Making a Tropical Garden

The house had a large expanse of grass ringed by high, bruised-green walls, and a handful of neglected perimeter trees.

A blank canvas inviting me to paint and sculpt a tropical garden of my own (within the bounds of a rental, of course!).  First, the easy things:  drawing a long sinuous bed on the sunny side, sourcing some large specimens, painting boundary walls, hooking up some lights – and getting down to the digging.  It’s in this process that I named my new home:  Gal Katayam – after the barrow-loads of kabuk, the spongy red rock so typical of Sri Lanka, that I found in the process.

Next, the shady side.  Try to trim that feral mango tree, build up some beds …

Ooops – remedial work required:  the plumbing for the pool is inadequate in tropical downpours – we need large new pipes and an overflow device, and a little dry creek bed for the run off, I think  …

A fernery along the side wall – marvellous fun, acceding to The Girls

Oh, and a front door mat, I think, to capture some of that gritty gravel from incessant puppy traffic

Making a Garden b

After a year – a full progression of the sun – I’ve had to admit the ‘shady spot’ under the fluffy little tree isn’t working.  The umbrella canopy does provide dense shade, but in that tropical heat it’s like a sauna, under there, and worse – a haven for mosquitos.  So began the final phase – turning the little tree into a coat-hanger for a flaming Bougainvillea, and a herbaceous border instead of the shady void – bisected by a pathway down to the compost bins.

In April, the lovely Asala (Cassia fistula) adds its glory to my garden – the blessing of a borrowed tree from beyond the boundary wall! Making a Garden - borrowed treesMaking a Garden 28

This (bitter-sweet) little trip down memory lane was prompted by Ailsa’s Garden Travel Theme for this week.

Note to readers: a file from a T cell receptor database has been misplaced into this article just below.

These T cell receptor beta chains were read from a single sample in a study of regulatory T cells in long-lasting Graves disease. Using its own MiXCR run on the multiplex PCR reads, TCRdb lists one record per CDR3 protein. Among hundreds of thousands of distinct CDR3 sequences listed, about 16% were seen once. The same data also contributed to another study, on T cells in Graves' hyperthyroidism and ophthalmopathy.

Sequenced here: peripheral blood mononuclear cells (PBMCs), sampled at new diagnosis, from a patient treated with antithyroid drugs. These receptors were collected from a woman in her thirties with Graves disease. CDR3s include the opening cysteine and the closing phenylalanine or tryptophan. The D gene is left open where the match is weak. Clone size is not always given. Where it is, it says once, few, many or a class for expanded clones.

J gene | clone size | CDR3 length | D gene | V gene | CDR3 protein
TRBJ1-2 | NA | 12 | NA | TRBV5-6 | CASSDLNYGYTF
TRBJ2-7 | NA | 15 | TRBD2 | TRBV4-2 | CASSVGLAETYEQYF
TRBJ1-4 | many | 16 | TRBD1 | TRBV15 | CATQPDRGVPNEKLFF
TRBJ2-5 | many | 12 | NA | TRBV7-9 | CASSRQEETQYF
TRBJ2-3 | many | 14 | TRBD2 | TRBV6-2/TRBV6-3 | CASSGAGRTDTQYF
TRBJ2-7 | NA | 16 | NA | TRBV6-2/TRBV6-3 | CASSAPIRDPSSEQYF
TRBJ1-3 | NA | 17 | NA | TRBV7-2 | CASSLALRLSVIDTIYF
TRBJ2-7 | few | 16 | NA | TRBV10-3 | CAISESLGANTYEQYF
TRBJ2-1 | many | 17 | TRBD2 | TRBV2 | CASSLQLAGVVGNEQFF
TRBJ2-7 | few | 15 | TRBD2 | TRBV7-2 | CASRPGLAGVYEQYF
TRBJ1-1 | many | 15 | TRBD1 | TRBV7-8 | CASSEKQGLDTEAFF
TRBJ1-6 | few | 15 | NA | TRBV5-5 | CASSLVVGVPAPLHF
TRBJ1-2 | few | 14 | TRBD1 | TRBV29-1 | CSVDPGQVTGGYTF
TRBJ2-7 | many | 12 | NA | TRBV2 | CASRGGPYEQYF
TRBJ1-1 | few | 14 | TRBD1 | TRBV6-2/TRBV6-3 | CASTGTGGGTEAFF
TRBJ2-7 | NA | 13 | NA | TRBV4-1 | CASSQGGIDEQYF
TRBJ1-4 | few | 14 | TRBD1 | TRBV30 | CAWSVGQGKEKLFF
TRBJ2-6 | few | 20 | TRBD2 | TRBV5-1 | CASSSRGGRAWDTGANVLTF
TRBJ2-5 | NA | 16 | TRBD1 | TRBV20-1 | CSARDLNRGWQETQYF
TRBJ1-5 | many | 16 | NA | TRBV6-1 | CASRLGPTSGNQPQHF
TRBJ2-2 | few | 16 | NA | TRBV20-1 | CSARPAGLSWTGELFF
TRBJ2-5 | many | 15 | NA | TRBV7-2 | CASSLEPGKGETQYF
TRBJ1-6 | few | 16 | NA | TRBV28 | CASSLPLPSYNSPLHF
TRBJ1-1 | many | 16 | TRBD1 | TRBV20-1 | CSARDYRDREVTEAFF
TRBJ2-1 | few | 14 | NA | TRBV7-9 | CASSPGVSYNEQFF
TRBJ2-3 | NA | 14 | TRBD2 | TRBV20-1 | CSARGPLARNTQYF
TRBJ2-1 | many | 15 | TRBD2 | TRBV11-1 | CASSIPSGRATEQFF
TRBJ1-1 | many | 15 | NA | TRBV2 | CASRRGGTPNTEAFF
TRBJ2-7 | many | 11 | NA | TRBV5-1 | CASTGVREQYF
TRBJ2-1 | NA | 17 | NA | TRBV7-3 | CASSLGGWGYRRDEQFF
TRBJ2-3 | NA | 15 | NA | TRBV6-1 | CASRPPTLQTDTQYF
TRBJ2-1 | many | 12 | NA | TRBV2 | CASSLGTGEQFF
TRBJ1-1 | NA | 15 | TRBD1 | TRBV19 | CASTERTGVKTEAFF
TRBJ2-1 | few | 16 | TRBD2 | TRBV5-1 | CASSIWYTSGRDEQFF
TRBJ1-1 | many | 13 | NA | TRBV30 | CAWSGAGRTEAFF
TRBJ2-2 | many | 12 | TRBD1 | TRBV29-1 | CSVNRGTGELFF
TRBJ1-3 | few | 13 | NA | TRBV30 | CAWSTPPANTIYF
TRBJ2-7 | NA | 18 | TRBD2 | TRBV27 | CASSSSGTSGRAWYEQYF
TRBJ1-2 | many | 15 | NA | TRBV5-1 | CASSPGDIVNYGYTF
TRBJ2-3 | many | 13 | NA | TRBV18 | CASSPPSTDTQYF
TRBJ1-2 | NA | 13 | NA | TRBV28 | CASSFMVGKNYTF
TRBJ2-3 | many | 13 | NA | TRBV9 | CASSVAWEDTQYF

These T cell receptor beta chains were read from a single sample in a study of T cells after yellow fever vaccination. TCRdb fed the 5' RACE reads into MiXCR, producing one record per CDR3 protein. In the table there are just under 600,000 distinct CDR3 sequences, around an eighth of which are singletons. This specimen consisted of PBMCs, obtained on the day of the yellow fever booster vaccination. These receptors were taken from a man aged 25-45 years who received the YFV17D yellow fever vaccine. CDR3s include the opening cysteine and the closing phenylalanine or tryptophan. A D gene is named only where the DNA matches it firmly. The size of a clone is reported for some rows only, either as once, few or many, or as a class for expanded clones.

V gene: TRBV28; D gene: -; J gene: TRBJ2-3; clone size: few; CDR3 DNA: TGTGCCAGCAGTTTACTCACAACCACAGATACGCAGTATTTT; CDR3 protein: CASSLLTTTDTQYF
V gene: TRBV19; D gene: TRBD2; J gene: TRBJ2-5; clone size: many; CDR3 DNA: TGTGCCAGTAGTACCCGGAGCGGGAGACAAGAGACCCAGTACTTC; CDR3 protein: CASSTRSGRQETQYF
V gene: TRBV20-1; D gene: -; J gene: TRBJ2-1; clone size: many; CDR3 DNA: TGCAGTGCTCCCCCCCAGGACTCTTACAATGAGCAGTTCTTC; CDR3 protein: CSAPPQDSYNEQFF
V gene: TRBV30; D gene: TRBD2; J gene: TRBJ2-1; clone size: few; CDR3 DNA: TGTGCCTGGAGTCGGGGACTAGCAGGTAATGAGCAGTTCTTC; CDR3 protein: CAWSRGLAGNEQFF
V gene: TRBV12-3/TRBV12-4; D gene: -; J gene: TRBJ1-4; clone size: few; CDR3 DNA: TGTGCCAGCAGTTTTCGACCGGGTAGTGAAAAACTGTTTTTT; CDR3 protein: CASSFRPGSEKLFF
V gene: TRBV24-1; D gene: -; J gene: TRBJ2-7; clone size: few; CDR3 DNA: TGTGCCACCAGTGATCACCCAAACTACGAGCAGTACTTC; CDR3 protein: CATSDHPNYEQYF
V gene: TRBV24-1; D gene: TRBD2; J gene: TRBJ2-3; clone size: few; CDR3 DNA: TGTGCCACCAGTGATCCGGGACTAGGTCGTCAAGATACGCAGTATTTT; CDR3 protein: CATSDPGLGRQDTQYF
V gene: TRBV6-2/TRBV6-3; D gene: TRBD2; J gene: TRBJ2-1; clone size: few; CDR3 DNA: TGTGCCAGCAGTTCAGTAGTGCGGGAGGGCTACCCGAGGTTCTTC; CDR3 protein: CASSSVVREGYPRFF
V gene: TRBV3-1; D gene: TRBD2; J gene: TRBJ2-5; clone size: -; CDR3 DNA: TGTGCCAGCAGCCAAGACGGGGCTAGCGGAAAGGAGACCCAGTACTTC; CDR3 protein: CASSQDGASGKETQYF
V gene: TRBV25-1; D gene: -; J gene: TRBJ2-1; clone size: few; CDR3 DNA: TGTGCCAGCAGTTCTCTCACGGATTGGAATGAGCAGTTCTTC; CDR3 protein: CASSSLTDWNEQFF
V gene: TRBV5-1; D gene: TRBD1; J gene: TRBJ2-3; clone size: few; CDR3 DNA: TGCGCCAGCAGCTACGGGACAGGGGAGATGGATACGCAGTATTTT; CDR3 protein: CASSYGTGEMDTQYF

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36 thoughts on “Making a Tropical Garden

  1. What a wonderful post, and memory for you of a place you loved. I cannot believe the amount of work you put in on a rental..I hope the owners gave you some recompense for all of this beauty you added. I must admit I do the same when it comes to a garden in homes we rent…expense be damned when it comes to my garden. Do you have some photos of your Sri Lanka home framed and on walls of your new place?

  2. Oh, my goodness! What a beautiful transformation. Oh, how I would love to be able to have a real tropical garden! I loved every stone and every leaf in these pictures, Meredith! I know it was hard to leave there. My mother said that an old woman who lived on their farm told her once that she planted small fruit trees wherever she went. She would never live to enjoy the fruit, but somebody would. Mother never forgot that. Neither have I. You created such a beautiful home there. Where do you live now? When did you leave this house? I must not be much of a follower, huh? 🙂 I enjoyed this post as much as any post I ever read, Meredith. Thank you!

  3. Such a labour of love, you creative gardener you! It looks so beautiful I can’t imagine how you could leave for boring old Australia … thanks for showing us all this wonder and brilliance … love the drainage pool especially!

  4. That’s a lot of thought and effort invested there. I hope whoever has inherited it from you will take care of it and enjoy it as much as you so clearly did. How lush everything looks.